Address b, which is driven at time t2, is determined to hit the L3, but the snoop response indicates it is modified in another CPU's cache. Therefore, the data is to be sourced by the CPU owning the modified data, not the L3 111. In the non-speculative mode of operation, the controller does not access the L3 111, and thus does not busy the L3 data bus 109 or memory bank with an unnecessary transfer.
Address c is driven by a CPU 102 at time t4. It misses the L3 as well as the CPU L2 caches, thus resulting in a snoop response of “invalid”. This data will be sourced by main memory 114 and not the L3 cache.
Address d is driven at time t6. The directory lookup results in a “hit”, however the snoop response is “modified”. Data is sourced by the CPU which has the modified data in its L2 cache.
Address e is driven at time t8. This address hits the L3 as well as in one or more CPU's L2 cache as “shared”. In this case, the L3 sources the data at time t18, which results in a data transfer on the system bus 104 starting at time t20.
In summary, the latency from when an address is driven onto the system address/control bus 103 until data is driven onto the system bus 104 by the memory/L3 controller 105 is 12 cycles for address a and 12 cycles for address e.
In case 2, the controller 105 does speculative accesses to the L3 data array 111. The row address, RAS, and controls for address a are driven at time t2 rather than waiting until t5 as above. Since address a hits in the L3 cache, data is driven onto the system data bus 104 by the controller at time t8 rather than t12, saving four cycles by speculatively accessing the L3 cache.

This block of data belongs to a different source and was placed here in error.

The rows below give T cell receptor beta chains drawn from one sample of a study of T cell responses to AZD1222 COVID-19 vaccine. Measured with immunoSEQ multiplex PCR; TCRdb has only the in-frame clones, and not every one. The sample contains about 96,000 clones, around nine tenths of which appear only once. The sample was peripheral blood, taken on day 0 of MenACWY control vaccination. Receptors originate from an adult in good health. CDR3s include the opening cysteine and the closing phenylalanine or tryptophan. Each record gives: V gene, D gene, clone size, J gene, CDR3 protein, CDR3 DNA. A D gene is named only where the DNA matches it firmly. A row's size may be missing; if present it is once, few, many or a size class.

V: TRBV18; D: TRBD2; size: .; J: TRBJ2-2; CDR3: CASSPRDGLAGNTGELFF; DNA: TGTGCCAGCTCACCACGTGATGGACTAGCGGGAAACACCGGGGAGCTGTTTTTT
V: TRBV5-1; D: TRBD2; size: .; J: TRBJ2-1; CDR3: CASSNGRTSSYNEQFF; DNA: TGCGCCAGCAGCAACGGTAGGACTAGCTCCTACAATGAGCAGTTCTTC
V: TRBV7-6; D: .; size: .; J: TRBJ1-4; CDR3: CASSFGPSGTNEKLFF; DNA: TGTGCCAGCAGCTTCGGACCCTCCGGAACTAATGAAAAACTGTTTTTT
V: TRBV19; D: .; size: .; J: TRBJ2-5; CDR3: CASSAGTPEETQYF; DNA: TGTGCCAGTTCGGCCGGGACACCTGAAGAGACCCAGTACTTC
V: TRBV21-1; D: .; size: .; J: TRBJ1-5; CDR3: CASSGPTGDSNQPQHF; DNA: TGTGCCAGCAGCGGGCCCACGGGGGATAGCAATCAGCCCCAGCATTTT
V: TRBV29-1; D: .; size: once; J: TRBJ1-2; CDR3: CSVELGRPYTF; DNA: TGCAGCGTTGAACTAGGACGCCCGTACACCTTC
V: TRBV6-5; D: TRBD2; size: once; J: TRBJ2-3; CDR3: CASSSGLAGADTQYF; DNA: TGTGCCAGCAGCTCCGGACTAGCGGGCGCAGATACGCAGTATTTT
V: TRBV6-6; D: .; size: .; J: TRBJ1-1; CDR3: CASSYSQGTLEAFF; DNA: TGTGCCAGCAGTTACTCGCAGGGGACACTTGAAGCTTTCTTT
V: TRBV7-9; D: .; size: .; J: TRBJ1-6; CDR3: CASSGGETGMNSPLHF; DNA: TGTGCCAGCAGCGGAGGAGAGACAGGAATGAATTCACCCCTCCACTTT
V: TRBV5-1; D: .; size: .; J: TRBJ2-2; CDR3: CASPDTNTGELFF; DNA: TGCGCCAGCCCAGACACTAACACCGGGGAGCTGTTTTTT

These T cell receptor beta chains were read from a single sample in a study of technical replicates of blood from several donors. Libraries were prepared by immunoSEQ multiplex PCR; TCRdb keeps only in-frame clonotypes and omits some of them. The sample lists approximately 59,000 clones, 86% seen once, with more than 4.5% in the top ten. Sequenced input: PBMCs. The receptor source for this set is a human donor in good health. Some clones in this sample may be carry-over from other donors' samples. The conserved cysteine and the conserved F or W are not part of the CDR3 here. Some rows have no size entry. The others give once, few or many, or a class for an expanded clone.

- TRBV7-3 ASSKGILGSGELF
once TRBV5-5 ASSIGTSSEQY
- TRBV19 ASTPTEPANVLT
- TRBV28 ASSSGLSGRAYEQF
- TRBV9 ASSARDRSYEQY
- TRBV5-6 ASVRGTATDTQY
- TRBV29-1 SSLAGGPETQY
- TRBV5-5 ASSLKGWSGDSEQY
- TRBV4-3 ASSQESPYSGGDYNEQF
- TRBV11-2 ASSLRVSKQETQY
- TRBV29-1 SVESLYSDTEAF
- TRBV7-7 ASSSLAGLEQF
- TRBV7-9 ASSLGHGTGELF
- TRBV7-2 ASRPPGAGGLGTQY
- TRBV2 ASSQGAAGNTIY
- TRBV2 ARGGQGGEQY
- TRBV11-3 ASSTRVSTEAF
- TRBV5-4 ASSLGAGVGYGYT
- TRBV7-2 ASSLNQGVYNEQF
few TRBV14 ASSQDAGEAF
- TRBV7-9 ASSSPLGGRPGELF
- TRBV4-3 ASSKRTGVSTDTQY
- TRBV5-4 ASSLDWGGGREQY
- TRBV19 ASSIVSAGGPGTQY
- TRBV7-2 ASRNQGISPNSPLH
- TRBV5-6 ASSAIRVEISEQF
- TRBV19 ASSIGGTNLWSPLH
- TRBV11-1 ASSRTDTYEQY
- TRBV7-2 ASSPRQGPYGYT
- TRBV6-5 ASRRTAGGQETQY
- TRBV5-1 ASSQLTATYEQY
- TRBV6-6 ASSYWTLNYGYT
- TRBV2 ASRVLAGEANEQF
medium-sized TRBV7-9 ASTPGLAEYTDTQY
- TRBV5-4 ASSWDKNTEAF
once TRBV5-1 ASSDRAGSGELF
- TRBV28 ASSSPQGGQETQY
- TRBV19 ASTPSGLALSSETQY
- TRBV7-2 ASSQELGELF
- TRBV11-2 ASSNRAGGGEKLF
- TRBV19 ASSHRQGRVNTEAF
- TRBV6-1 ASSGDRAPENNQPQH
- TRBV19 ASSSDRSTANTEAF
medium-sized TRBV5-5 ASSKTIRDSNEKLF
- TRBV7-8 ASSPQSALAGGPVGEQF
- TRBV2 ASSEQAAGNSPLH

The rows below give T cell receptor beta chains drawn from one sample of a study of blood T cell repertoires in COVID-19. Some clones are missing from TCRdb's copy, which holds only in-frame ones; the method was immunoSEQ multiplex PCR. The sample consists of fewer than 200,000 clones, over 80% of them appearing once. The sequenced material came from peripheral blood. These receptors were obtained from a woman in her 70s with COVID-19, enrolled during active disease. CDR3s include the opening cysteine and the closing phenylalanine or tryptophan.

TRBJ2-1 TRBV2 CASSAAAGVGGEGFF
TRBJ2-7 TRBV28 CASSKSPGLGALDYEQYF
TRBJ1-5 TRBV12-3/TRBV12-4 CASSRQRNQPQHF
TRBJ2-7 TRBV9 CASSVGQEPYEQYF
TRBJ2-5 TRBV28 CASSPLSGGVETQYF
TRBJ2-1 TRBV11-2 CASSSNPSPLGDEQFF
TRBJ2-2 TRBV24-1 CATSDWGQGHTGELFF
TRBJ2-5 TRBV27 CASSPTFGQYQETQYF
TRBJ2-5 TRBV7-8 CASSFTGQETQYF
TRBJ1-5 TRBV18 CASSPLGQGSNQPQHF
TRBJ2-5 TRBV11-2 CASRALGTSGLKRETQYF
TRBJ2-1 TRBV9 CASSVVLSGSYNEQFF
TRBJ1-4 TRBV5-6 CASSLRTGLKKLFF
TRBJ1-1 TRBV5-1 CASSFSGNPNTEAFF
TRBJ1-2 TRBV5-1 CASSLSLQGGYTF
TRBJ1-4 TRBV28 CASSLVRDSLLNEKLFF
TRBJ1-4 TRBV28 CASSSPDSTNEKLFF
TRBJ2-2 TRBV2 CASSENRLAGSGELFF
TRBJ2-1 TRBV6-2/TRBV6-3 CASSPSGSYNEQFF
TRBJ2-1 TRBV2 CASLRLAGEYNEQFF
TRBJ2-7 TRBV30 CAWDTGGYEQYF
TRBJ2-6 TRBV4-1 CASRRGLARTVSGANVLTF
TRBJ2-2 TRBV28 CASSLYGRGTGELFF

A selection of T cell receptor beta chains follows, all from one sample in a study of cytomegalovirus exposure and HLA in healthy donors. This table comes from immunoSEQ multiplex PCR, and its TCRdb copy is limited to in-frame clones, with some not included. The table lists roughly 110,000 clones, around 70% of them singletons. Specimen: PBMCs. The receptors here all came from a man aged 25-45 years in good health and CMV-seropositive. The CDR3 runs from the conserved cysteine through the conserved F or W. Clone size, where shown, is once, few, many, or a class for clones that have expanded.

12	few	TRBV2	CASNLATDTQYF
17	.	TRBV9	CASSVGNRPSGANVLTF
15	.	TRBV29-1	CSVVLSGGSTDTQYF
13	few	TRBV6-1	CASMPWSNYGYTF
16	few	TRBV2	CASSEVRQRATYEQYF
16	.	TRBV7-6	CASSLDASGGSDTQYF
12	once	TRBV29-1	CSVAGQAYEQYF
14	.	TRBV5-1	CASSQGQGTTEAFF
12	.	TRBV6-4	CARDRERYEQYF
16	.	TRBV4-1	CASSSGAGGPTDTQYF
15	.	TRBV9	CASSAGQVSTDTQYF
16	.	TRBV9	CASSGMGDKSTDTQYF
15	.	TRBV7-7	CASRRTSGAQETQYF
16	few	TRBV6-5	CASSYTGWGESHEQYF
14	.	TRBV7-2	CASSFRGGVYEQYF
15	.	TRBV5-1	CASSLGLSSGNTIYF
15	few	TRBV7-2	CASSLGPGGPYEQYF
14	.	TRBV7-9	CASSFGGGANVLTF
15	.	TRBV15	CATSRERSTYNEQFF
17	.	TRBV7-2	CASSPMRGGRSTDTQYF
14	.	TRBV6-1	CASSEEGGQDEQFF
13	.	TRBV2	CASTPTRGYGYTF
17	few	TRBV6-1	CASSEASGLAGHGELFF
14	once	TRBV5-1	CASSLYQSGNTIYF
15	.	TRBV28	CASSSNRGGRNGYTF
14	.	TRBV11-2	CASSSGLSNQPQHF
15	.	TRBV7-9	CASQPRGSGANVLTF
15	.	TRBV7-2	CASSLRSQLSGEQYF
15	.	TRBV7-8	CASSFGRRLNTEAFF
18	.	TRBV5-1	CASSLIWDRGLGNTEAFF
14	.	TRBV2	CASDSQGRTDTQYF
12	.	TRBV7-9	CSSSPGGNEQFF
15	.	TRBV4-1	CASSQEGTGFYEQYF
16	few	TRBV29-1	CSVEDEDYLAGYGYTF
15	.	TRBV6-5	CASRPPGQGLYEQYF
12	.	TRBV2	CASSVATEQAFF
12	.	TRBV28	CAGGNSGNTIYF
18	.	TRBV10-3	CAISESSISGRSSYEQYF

Address b also causes a speculative access, making the L3 data bus busy from cycles t10-t13. However, the line is determined to be modified in t7, so the data is discarded by the controller 105, since the modified data is to be sourced by the CPU owning the cache line.
Address c, which was driven by a CPU 102 at time t4, is determined at time t9 to miss the L3. In this case, there is sufficient time to prevent a speculative access to the L3, which would normally have occurred at time t10. Instead, the controller is able to issue a speculative access for address d at time t10. At time t11, the snoop response for address d indicates that this cache line is in the modified state in a CPU's L2 cache. Thus, the cache line for address d transferred in cycles t14-t17 is not used.
Address e is determined to hit the L3 at time t13. The row address and RAS are not asserted until time t14, since the L3 data bus is busy transferring the cache line for address d, which is to be discarded by the controller.
The latency for cache line a is improved from 12 cycles to 8 cycles due to the speculative L3 access. However, because of wasted data transfers, the latency for getting cache line e becomes equal to the non-speculative case, i.e., 12 cycles.
Case 3 in FIG. 3 shows how average latency can be reduced by implementing speculative accesses to the L3, but aborting those which turn out to be unnecessary once the directory lookup has executed, in accordance with the present invention.